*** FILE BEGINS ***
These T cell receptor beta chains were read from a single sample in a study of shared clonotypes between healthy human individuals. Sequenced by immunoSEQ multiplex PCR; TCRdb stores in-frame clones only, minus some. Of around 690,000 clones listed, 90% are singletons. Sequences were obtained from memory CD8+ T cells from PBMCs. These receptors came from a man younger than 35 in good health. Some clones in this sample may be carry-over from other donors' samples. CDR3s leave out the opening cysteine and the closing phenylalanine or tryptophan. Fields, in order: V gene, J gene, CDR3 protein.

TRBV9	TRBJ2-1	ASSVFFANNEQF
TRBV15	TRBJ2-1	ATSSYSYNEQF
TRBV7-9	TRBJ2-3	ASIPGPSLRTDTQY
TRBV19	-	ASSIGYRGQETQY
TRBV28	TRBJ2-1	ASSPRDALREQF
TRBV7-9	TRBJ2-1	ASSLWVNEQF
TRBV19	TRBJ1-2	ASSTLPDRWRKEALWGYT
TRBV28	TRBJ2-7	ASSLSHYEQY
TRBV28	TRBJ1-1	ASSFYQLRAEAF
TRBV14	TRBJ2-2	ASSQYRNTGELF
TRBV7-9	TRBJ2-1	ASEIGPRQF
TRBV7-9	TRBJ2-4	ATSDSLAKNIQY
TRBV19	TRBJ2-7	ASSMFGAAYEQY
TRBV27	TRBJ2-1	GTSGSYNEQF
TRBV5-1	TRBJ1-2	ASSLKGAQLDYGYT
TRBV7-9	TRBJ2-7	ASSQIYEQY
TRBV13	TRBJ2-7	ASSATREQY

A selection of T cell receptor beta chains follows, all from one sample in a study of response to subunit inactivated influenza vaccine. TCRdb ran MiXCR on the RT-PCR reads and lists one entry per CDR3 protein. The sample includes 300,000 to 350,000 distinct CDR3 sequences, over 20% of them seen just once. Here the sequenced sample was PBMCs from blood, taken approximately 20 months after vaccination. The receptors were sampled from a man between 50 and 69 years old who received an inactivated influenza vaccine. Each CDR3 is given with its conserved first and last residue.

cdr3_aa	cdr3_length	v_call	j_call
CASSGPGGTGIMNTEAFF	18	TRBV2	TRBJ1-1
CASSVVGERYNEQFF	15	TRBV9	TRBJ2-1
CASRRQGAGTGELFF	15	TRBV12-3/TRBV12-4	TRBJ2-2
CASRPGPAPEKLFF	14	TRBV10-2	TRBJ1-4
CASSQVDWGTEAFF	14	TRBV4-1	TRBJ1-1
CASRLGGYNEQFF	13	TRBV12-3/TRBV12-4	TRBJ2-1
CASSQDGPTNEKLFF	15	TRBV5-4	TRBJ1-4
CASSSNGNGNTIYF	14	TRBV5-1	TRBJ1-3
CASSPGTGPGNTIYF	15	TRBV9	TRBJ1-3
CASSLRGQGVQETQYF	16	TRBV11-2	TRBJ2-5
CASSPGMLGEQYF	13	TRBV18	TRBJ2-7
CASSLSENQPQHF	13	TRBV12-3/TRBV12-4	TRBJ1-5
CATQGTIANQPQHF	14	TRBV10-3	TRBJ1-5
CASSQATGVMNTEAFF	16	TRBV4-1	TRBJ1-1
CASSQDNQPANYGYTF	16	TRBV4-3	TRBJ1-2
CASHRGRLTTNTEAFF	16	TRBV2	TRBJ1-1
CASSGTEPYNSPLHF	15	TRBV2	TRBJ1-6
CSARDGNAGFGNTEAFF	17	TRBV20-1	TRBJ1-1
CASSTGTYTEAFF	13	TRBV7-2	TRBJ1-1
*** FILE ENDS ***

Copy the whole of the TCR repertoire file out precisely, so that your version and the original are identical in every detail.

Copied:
These T cell receptor beta chains were read from a single sample in a study of shared clonotypes between healthy human individuals. Sequenced by immunoSEQ multiplex PCR; TCRdb stores in-frame clones only, minus some. Of around 690,000 clones listed, 90% are singletons. Sequences were obtained from memory CD8+ T cells from PBMCs. These receptors came from a man younger than 35 in good health. Some clones in this sample may be carry-over from other donors' samples. CDR3s leave out the opening cysteine and the closing phenylalanine or tryptophan. Fields, in order: V gene, J gene, CDR3 protein.

TRBV9	TRBJ2-1	ASSVFFANNEQF
TRBV15	TRBJ2-1	ATSSYSYNEQF
TRBV7-9	TRBJ2-3	ASIPGPSLRTDTQY
TRBV19	-	ASSIGYRGQETQY
TRBV28	TRBJ2-1	ASSPRDALREQF
TRBV7-9	TRBJ2-1	ASSLWVNEQF
TRBV19	TRBJ1-2	ASSTLPDRWRKEALWGYT
TRBV28	TRBJ2-7	ASSLSHYEQY
TRBV28	TRBJ1-1	ASSFYQLRAEAF
TRBV14	TRBJ2-2	ASSQYRNTGELF
TRBV7-9	TRBJ2-1	ASEIGPRQF
TRBV7-9	TRBJ2-4	ATSDSLAKNIQY
TRBV19	TRBJ2-7	ASSMFGAAYEQY
TRBV27	TRBJ2-1	GTSGSYNEQF
TRBV5-1	TRBJ1-2	ASSLKGAQLDYGYT
TRBV7-9	TRBJ2-7	ASSQIYEQY
TRBV13	TRBJ2-7	ASSATREQY

A selection of T cell receptor beta chains follows, all from one sample in a study of response to subunit inactivated influenza vaccine. TCRdb ran MiXCR on the RT-PCR reads and lists one entry per CDR3 protein. The sample includes 300,000 to 350,000 distinct CDR3 sequences, over 20% of them seen just once. Here the sequenced sample was PBMCs from blood, taken approximately 20 months after vaccination. The receptors were sampled from a man between 50 and 69 years old who received an inactivated influenza vaccine. Each CDR3 is given with its conserved first and last residue.

cdr3_aa	cdr3_length	v_call	j_call
CASSGPGGTGIMNTEAFF	18	TRBV2	TRBJ1-1
CASSVVGERYNEQFF	15	TRBV9	TRBJ2-1
CASRRQGAGTGELFF	15	TRBV12-3/TRBV12-4	TRBJ2-2
CASRPGPAPEKLFF	14	TRBV10-2	TRBJ1-4
CASSQVDWGTEAFF	14	TRBV4-1	TRBJ1-1
CASRLGGYNEQFF	13	TRBV12-3/TRBV12-4	TRBJ2-1
CASSQDGPTNEKLFF	15	TRBV5-4	TRBJ1-4
CASSSNGNGNTIYF	14	TRBV5-1	TRBJ1-3
CASSPGTGPGNTIYF	15	TRBV9	TRBJ1-3
CASSLRGQGVQETQYF	16	TRBV11-2	TRBJ2-5
CASSPGMLGEQYF	13	TRBV18	TRBJ2-7
CASSLSENQPQHF	13	TRBV12-3/TRBV12-4	TRBJ1-5
CATQGTIANQPQHF	14	TRBV10-3	TRBJ1-5
CASSQATGVMNTEAFF	16	TRBV4-1	TRBJ1-1
CASSQDNQPANYGYTF	16	TRBV4-3	TRBJ1-2
CASHRGRLTTNTEAFF	16	TRBV2	TRBJ1-1
CASSGTEPYNSPLHF	15	TRBV2	TRBJ1-6
CSARDGNAGFGNTEAFF	17	TRBV20-1	TRBJ1-1
CASSTGTYTEAFF	13	TRBV7-2	TRBJ1-1